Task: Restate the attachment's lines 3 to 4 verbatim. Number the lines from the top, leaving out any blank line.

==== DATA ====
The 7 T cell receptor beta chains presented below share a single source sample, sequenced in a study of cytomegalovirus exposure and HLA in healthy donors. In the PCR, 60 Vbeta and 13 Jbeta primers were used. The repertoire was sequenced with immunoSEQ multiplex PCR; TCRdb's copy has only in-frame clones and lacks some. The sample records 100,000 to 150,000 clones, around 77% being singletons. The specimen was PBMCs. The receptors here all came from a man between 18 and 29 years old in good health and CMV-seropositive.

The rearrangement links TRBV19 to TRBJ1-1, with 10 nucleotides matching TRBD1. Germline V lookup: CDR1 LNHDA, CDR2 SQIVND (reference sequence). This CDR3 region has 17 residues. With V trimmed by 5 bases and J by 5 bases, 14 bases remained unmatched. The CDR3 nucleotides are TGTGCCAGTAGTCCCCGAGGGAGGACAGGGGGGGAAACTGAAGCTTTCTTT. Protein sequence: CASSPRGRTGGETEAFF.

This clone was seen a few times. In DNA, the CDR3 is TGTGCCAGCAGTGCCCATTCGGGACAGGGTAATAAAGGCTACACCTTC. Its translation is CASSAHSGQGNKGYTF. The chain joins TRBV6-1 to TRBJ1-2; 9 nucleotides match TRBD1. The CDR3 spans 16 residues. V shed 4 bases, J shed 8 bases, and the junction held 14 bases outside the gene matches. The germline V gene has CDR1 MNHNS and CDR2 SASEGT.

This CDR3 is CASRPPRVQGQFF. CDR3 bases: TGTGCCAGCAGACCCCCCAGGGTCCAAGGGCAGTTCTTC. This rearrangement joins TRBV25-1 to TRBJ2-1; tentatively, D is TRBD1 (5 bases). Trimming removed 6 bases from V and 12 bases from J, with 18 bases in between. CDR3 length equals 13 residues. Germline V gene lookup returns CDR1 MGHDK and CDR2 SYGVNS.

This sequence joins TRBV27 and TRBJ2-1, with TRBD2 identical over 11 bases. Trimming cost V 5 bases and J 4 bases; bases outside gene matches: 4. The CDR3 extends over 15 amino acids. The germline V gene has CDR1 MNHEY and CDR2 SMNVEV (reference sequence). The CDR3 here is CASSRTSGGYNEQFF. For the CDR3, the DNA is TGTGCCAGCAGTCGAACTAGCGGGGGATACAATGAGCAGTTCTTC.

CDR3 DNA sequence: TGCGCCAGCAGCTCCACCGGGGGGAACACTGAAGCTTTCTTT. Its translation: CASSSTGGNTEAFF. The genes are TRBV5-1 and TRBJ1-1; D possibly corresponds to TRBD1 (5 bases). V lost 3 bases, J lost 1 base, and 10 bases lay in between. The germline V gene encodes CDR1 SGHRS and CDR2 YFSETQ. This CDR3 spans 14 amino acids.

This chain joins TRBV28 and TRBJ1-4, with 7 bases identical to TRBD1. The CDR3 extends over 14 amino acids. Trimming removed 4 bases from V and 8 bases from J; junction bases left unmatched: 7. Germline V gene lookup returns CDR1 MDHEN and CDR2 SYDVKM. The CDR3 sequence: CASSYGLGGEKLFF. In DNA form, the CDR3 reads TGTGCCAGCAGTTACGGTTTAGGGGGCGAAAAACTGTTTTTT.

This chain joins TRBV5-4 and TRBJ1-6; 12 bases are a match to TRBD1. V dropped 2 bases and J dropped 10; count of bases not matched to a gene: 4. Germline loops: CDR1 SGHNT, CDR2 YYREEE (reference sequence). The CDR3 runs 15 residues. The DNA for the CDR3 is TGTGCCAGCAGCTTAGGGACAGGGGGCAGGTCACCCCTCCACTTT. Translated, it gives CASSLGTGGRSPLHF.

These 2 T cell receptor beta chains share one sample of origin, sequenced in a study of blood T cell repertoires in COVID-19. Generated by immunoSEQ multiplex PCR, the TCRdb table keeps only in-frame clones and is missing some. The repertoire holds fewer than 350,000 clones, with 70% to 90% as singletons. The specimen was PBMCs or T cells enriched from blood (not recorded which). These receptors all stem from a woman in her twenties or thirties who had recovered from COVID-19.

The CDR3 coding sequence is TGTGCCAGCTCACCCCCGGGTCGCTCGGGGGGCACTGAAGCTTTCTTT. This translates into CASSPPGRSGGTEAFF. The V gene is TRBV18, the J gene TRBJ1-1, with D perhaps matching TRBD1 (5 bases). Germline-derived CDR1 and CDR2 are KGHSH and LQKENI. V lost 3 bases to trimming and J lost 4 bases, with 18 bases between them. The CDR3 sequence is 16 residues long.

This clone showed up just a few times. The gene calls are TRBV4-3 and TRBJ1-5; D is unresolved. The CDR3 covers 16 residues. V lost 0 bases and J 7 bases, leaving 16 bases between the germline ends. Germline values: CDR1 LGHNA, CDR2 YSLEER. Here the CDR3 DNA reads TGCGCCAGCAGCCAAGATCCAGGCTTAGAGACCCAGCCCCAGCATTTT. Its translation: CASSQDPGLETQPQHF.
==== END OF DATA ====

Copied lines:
This clone was seen a few times. In DNA, the CDR3 is TGTGCCAGCAGTGCCCATTCGGGACAGGGTAATAAAGGCTACACCTTC. Its translation is CASSAHSGQGNKGYTF. The chain joins TRBV6-1 to TRBJ1-2; 9 nucleotides match TRBD1. The CDR3 spans 16 residues. V shed 4 bases, J shed 8 bases, and the junction held 14 bases outside the gene matches. The germline V gene has CDR1 MNHNS and CDR2 SASEGT.

This CDR3 is CASRPPRVQGQFF. CDR3 bases: TGTGCCAGCAGACCCCCCAGGGTCCAAGGGCAGTTCTTC. This rearrangement joins TRBV25-1 to TRBJ2-1; tentatively, D is TRBD1 (5 bases). Trimming removed 6 bases from V and 12 bases from J, with 18 bases in between. CDR3 length equals 13 residues. Germline V gene lookup returns CDR1 MGHDK and CDR2 SYGVNS.